Tuesday, April 24, 2012

Back From Mexico

My mother and I got back from Mexico yesterday afternoon. We went straight to bed with cups of soup (both of us) and a protein bullet (me).  We were tired mainly from travelling not from pain. I did not take any pain meds during the airport changes because they make me so sleepy. I took one last night and slept all the way from 7pm to 6am. Whew! That's a bunch of sleep.

To recap why I was in Mexico, I went to get weight loss surgery in the form of a vertical sleeve gastrectomy. It is a procedure that takes about 80% of your stomach and leaves you with one that will hold about 1/2 cup of food. This will become my weight loss tool for the rest of my life.

My surgeon, Dr. Guillermo Alvarez, and his staff at Endobariatric.Com are the best at what they do. In Mexico, the costs are so much lower and the standard of care is as high or higher than in the states.  Watch for Newsweek magazine in the next month or so. They will be featuring Dr. Alvarez as one of the top 10 bariatric surgeons in North America.

Let's Do The Numbers

Starting weight - 257
Weighed in day of surgery after two weeks of pre-op diet - 244.8
Total weight loss - 12.2

Here I am the day after surgery.  I could not have had better care from Dr. Alvarez, Dr. Gabriel, Dr. Garza, Jessika, Jesus and the entire staff.

Saturday, April 14, 2012

Stingy Gardening

I just hate to pay too much for perennials, or any plants, really. Sometimes I feel like I'm paying for dirt! You've seen it, haven't you? A big container and an itty bitty plant with a root system that takes of one-tenth of the volume? It just kills me.

A hosta I found on sale that can be divided into at least
two more hosta. Love this lime color. It will add
light to the shady border I have in mind.

One way I make the most of my plant purchases is to look for a split-able plant. What's split-able?

- already has one or more plants in the pot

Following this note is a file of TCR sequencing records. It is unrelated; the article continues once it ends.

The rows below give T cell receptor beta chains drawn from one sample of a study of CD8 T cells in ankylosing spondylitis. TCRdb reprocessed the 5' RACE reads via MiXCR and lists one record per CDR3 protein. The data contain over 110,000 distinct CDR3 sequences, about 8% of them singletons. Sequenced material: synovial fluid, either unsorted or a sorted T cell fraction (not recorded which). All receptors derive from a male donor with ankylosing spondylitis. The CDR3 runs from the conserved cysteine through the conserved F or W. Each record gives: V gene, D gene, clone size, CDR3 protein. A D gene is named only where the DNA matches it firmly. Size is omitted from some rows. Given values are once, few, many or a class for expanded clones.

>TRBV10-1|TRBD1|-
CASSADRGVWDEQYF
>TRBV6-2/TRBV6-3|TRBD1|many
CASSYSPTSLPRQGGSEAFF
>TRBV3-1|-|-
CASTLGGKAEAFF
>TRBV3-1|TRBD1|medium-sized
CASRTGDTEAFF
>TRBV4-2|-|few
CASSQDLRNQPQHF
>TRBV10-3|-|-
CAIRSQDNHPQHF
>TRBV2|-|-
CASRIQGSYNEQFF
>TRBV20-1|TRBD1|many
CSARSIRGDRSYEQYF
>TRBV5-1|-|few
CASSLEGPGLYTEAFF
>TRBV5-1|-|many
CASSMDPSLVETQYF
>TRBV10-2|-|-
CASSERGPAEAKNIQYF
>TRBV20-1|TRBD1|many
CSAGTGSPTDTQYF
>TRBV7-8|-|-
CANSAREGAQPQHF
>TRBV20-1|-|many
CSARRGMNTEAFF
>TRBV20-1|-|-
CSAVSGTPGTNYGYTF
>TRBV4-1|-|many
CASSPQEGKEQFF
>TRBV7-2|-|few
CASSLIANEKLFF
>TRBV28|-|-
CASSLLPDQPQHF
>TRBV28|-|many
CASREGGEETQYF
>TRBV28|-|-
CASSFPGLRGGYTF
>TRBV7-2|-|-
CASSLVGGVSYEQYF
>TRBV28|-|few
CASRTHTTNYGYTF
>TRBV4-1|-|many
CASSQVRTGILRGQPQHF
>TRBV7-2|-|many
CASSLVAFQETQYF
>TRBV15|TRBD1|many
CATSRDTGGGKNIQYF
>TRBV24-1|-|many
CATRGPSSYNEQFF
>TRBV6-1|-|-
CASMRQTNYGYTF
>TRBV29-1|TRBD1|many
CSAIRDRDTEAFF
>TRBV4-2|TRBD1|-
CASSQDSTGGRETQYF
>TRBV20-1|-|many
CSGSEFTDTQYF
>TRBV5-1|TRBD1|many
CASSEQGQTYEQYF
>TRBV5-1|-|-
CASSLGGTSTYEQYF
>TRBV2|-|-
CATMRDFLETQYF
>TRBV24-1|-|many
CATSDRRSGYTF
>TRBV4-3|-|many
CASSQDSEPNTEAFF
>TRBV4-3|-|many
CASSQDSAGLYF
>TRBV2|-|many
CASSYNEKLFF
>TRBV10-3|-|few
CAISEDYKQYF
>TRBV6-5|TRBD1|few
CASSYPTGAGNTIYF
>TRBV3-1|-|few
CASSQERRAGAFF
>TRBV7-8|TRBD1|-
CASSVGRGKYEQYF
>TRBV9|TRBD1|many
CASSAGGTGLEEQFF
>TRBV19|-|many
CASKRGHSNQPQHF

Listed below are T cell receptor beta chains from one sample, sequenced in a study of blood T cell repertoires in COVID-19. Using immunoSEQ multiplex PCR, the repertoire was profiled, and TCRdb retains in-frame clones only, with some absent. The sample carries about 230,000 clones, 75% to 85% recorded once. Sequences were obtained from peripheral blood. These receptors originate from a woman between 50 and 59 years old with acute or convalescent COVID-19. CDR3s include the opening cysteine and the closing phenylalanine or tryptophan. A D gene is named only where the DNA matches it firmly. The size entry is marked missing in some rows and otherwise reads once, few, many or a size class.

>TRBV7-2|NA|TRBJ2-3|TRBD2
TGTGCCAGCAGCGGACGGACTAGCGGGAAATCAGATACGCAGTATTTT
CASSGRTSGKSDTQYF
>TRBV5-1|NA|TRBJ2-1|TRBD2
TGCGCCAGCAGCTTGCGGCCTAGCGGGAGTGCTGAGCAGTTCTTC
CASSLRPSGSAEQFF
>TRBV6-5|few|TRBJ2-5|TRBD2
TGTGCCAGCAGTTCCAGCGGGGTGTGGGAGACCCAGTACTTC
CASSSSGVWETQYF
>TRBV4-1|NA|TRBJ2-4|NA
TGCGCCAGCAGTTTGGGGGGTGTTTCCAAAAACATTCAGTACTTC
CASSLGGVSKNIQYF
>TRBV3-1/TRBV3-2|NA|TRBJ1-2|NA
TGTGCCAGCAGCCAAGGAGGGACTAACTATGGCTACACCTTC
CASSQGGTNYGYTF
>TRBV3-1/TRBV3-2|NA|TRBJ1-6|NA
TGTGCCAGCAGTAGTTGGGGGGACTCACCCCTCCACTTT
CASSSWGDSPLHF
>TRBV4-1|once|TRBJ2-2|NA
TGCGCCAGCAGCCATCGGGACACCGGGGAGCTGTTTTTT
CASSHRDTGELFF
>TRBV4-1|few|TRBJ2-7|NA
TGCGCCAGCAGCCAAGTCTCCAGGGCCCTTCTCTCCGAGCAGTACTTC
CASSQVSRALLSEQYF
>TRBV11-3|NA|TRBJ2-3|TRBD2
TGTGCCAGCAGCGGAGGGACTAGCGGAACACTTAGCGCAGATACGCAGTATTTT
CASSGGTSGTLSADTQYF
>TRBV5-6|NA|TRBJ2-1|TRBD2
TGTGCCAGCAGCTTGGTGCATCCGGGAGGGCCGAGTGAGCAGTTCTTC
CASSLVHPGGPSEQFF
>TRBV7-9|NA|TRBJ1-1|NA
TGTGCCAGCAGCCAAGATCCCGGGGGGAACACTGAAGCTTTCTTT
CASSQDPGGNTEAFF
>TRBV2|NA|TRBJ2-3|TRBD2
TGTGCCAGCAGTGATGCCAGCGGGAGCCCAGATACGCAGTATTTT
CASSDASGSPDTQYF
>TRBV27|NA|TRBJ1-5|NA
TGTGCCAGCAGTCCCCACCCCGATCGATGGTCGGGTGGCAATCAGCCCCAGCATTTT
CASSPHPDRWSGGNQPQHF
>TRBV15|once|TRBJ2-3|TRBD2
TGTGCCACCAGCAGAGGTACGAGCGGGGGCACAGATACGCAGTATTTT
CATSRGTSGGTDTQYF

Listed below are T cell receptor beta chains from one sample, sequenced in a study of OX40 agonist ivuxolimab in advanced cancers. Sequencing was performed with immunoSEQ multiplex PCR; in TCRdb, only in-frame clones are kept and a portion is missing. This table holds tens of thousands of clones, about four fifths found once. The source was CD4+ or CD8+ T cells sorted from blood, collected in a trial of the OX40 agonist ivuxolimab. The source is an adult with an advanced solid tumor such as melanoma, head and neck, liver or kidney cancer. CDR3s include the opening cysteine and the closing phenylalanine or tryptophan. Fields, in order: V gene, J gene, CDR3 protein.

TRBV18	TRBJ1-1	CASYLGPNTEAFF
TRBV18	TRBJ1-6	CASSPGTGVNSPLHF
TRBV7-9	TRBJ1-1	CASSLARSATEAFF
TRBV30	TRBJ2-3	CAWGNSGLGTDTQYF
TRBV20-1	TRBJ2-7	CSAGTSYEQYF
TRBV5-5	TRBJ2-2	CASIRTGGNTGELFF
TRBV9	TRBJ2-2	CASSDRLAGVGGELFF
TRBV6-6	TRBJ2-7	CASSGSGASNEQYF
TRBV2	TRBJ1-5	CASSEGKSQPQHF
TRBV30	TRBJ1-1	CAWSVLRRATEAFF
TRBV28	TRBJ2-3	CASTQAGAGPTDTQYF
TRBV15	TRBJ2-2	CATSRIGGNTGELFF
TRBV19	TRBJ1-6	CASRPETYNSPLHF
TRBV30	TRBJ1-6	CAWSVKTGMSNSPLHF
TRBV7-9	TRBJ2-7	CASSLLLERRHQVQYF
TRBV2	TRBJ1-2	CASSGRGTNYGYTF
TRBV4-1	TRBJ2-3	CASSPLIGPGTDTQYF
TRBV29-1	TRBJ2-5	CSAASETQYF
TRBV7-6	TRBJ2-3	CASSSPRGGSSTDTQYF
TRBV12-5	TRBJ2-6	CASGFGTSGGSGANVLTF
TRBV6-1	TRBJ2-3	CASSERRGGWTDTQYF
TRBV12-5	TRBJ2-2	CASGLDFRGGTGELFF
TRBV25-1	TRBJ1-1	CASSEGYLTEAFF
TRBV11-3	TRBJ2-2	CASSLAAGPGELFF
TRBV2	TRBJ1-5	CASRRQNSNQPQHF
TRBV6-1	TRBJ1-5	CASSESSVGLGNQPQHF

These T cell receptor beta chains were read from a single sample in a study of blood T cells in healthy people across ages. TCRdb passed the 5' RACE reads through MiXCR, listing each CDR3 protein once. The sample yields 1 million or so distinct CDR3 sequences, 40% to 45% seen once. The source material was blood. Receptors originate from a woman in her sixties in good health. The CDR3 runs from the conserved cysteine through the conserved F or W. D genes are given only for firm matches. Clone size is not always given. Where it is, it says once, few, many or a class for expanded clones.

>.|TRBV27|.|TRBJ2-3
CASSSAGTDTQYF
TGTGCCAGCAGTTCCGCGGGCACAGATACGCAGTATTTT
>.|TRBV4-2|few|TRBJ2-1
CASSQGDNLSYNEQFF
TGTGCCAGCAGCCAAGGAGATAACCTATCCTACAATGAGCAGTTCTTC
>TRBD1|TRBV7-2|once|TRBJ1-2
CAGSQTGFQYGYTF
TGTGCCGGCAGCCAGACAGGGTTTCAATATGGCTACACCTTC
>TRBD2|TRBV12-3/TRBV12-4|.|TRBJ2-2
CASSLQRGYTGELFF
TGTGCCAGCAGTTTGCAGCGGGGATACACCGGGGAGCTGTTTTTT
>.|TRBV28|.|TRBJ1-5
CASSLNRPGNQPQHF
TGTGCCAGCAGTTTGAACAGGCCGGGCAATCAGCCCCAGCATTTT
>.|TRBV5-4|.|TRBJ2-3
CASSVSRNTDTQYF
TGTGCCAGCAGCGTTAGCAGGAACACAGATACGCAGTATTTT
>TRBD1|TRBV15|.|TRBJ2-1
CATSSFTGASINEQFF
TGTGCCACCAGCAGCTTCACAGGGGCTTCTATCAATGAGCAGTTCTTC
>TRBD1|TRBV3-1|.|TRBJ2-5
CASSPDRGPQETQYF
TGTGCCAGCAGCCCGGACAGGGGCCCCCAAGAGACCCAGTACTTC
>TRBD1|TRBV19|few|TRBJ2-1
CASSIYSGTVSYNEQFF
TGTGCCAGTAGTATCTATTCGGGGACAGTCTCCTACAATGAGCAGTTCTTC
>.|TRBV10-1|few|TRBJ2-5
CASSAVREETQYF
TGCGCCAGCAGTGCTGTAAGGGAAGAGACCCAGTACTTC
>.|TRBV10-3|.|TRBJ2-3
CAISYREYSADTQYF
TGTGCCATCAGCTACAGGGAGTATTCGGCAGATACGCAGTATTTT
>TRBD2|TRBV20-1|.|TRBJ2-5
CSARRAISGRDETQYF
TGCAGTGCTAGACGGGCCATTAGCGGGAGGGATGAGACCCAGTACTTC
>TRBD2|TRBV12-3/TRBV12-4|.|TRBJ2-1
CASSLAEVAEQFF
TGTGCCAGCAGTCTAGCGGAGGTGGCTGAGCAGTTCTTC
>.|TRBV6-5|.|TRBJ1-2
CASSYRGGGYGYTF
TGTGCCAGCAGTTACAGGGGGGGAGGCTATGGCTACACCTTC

- has a root system that can be divided
- is basically healthy

Not all plants can be split or divided. Certainly not most annuals like petunias, impatiens, geranium or the like. Roses and other ornamental bushes cannot be divided either. Luckily lots of other gorgeous perennials can be divided with great results.

After the hosta is split. I used a sharp shovel. Turn the plant  out of the
container. Then turn it on its side. Use the shovel to split in between
the individual plants to split the root system. Then plant it normally,
tamping down around it to be sure the roots make contact with the new soil.

Patience is the key here. Divided plants are initially smaller and may need a little extra nurturing for the first year. If you wait until next year - - you will be rewarded!

How do you know if a plant can be divided? If you don't know, Google the plant. This may take another trip back to the nursery or big box store but the information is worthwhile. Check to see how it is propagated. If the propagation technique includes root division - - that's the clue. Also check on the method of division.  Is it simply pulling apart roots, like creeping jenny? Or does it need to be cut (like iris or hosta)?

Here are some of the perennials I have had success with dividing:

- hosta
- iris
- creeping jenny (aura)